Americans are paying more for prescription medication and it’s time to start paying attention.
This post will explore a recent investigation conducted by Consumer Reports, where it was uncovered that one-third of Americans are seeing higher prices for prescriptions. Beyond that, one-in-six people actually chose to avoid getting a prescription filled because of the cost.
As we know, the cost of staying healthy as continued to burden consumers and employees alike. Employers are implementing new strategies to transfer premium costs to employees, while desperately trying to mitigate those increases with other value added solutions and support. Financial, physical and mental wellness have become hot button issues in the workplace as employee stress levels grow alongside their personal financial obligations. All of these factors are connected, where employees lose focus at work and pay less attention to caring for their physical well-being.
While companies and carriers worry more about the cost of overall medical treatment and healthcare services, the issue of prescription drug prices continues to escalate. Many employers rely on a PBM to manage their drug benefit program, but focusing on the corporate impact of prescription benefits is only half the battle. In this new era of healthcare consumerism, employees are more than capable of bearing more responsibility when it comes to personally managing their benefits – but they need help in order to do so.
Benefit technology and new innovations in healthcare delivery have made it easier for employees to access and interact with their employer sponsored health programs, but we still have a long way to go. Particularly when it comes to mitigating the cost of prescription drug prices.
In an article published by The Consumerist, Lisa Gill, deputy editor of CR Best Buy Drugs explains, “Consumers aren’t used to questioning prices for pharmaceutical drugs—nor are they used to shopping around and haggling – but they could save themselves a lot of money if they do.”
Let’s take a look at the 5 factors that are generally attributed to prescription price hikes:
- Drug companies can charge whatever they want
- Insurance companies are also charging more
- Old drugs are reformulated as costly new drugs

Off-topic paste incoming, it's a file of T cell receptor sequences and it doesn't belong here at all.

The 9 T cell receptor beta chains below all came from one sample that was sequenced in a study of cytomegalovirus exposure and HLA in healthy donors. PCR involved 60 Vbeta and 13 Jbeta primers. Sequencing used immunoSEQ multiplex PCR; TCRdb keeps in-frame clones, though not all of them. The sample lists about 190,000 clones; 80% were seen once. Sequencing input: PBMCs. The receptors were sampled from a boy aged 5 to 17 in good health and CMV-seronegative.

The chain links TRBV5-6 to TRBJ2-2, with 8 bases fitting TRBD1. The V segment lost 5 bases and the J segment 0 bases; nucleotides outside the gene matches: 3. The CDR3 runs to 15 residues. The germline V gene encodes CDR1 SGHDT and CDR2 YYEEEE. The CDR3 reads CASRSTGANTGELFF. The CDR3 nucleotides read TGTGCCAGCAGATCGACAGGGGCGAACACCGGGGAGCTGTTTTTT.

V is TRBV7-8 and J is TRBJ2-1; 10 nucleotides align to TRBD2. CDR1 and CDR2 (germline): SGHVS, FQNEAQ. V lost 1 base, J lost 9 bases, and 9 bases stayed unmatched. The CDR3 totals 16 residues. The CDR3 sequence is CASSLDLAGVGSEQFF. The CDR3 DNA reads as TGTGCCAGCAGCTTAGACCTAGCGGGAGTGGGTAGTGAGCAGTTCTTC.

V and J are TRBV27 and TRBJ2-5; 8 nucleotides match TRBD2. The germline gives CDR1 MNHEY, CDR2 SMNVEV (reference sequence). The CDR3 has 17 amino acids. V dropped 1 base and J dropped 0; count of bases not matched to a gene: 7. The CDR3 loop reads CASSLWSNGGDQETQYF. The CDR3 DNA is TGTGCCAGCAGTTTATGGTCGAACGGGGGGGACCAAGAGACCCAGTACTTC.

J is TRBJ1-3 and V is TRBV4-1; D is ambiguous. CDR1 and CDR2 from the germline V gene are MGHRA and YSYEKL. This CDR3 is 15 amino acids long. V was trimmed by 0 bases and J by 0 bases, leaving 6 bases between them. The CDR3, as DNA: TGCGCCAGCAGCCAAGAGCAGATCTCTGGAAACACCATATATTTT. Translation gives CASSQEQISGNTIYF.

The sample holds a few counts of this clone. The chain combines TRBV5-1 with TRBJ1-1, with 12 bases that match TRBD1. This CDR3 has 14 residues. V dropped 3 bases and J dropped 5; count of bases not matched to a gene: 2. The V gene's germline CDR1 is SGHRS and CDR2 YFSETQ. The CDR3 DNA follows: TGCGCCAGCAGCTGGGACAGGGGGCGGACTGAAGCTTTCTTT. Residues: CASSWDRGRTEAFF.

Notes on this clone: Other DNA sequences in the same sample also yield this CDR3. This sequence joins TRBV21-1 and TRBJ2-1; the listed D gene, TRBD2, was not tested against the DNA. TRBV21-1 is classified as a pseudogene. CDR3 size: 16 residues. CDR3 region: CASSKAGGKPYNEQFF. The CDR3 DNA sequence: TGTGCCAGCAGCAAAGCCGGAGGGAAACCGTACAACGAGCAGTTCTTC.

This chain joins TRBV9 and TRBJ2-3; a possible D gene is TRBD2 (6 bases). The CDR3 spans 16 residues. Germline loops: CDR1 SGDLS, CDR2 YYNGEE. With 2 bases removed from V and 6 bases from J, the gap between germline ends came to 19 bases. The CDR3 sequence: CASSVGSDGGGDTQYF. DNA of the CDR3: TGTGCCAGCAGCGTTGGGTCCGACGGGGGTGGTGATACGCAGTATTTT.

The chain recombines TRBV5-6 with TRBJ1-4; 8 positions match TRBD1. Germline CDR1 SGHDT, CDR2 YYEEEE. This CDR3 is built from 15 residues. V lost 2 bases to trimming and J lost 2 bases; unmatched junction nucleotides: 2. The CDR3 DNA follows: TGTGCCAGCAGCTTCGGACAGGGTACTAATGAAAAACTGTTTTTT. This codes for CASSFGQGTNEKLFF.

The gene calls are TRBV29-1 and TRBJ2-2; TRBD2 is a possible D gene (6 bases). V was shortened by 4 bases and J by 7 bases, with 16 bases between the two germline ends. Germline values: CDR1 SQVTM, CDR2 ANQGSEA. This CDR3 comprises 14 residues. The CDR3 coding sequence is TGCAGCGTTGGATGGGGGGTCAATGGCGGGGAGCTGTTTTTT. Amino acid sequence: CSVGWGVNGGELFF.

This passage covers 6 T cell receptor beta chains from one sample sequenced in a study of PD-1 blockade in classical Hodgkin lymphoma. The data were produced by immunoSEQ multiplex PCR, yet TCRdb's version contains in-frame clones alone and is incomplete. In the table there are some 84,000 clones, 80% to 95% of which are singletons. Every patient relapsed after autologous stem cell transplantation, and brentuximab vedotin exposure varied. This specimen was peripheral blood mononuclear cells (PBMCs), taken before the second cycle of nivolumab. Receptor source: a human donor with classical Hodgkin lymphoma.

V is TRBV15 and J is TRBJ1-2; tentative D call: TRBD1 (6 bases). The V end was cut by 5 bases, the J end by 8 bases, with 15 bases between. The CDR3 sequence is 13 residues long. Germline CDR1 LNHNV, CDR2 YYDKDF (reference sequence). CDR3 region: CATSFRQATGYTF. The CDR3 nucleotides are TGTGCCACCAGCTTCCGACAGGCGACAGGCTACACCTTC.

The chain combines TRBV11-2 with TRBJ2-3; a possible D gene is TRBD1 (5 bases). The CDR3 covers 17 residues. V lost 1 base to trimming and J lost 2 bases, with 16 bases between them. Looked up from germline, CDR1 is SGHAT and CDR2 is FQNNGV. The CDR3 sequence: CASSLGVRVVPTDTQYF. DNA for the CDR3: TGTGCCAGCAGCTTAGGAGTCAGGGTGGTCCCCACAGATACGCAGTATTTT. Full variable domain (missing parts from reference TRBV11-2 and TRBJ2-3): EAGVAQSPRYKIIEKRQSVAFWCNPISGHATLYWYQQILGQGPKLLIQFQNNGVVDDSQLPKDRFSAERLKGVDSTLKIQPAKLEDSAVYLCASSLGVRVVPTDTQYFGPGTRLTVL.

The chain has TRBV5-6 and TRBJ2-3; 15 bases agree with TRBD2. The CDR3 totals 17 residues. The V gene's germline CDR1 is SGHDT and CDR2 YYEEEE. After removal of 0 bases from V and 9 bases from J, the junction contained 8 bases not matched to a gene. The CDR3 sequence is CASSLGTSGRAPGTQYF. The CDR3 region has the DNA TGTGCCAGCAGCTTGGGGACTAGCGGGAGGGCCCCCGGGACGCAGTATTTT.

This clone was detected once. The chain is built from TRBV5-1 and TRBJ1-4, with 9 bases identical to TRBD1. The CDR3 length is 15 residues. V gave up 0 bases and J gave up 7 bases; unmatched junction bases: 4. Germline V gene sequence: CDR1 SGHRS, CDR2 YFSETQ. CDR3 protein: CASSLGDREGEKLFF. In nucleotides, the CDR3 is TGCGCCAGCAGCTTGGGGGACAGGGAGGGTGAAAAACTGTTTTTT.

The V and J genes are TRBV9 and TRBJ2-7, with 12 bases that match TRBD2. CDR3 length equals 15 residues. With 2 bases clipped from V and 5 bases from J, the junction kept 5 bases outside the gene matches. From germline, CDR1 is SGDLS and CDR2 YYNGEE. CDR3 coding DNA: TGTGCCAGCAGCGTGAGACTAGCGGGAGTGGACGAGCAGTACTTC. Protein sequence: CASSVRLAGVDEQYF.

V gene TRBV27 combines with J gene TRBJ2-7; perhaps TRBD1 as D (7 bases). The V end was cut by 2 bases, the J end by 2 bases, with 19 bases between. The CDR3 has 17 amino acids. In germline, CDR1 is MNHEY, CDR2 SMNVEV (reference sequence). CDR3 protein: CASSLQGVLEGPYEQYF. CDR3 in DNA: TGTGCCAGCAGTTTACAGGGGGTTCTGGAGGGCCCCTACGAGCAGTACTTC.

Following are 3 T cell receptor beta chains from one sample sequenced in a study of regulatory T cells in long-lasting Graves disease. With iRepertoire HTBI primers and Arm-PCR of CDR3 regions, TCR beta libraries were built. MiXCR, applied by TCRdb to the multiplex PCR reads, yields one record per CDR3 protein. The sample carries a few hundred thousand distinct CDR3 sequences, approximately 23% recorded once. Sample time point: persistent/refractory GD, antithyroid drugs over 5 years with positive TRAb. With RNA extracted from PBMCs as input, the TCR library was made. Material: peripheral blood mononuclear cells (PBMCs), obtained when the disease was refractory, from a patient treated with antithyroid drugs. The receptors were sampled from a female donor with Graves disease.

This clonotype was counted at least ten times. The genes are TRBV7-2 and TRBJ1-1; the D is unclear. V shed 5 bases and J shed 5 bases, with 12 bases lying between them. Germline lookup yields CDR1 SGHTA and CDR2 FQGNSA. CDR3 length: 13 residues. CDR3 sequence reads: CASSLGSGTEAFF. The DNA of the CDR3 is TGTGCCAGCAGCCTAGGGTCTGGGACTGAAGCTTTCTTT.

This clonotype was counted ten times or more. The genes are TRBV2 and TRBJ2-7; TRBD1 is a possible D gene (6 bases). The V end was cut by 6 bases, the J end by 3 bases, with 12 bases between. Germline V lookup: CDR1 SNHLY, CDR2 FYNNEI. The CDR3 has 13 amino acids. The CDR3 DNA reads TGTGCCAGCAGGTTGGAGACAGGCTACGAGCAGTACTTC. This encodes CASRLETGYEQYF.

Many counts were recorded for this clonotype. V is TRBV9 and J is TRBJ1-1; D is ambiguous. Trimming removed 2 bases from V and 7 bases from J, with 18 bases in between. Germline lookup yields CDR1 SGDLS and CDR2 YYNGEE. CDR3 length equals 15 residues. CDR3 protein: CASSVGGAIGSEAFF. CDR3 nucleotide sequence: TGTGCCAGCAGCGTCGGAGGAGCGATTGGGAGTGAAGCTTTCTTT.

- Generic drug shortages can trigger massive price increases
- And finally… Specialty drugs are costing all of us
So what does this mean for the consumer? According to the Kaiser Family Foundation, the number of employees enrolled in plans with deductibles over $1,000 has increased from less than 10% to almost 50% in just ten years. So Americans are facing higher deductibles, higher monthly premiums and higher co-pays for expensive drugs. These costly expenses are lowering the U.S. consumer’s quality of life – forcing individuals to abandon taking much needed medications, avoid practicing essential preventive care measures to stay healthy and reducing overall productivity and focus in
Employees need the help and support of their employers to face these challenging healthcare issues and more attention needs to be paid in particular to the costly expense of prescription medications. The problem is, consumers don’t have access to the tools, resources and transparency they need in order to make informed decisions when purchasing drugs. It doesn’t just come down to having a PBM in place, but rather, employers need to adopt more consumer-facing solutions that enable employees to manage, shop around and compare personal prescriptions.
Consumer Reports found that drugs could cost as much as 10 times more at one retailer vs. another, and those aren’t just regional differences. The very same medication could cost twice as much, if not more, at neighboring pharmacies – but consumers rarely have the means to compare this information. About 40% of people surveyed in the report said they cut corners with their medications to make ends meet – they split spills without their doctor’s approval, skip doses or simply don’t fill their prescription at all.
The Consumer Reports research discussed in this post offers a comprehensive amount of information that can help individuals save money on prescription drug costs. These 6 Tips for Finding the Best Prescription Drug Prices are a helpful start, but employers trying to reduce their overall drug spend and promote a culture of healthcare consumerism can do much, much more for their employees.
By leveraging no-cost, value added solutions aimed at the consumer, companies can finally offer employees the comprehensive support they need in order to fully manage their own personal care – thereby lowering costs for everyone involved. Separate from a PBM, employers can implement innovative programs and software solutions that help employees use their pharmacy benefit, but spend less money in doing so. Consumers can educate themselves on the ways to save on generic to generic, uncover realized cost savings on specialty drugs, and compare different prices at different pharmacies.
The technology is out there, but it’s up to employers to finally take advantage of these innovative advancements in consumer medication management before the overall health of the population continues to decrease at alarming rates.
For more information on how your company can leverage a no-cost, personalized prescription savings solution for your employees –
click to contact benefitsContinuum today.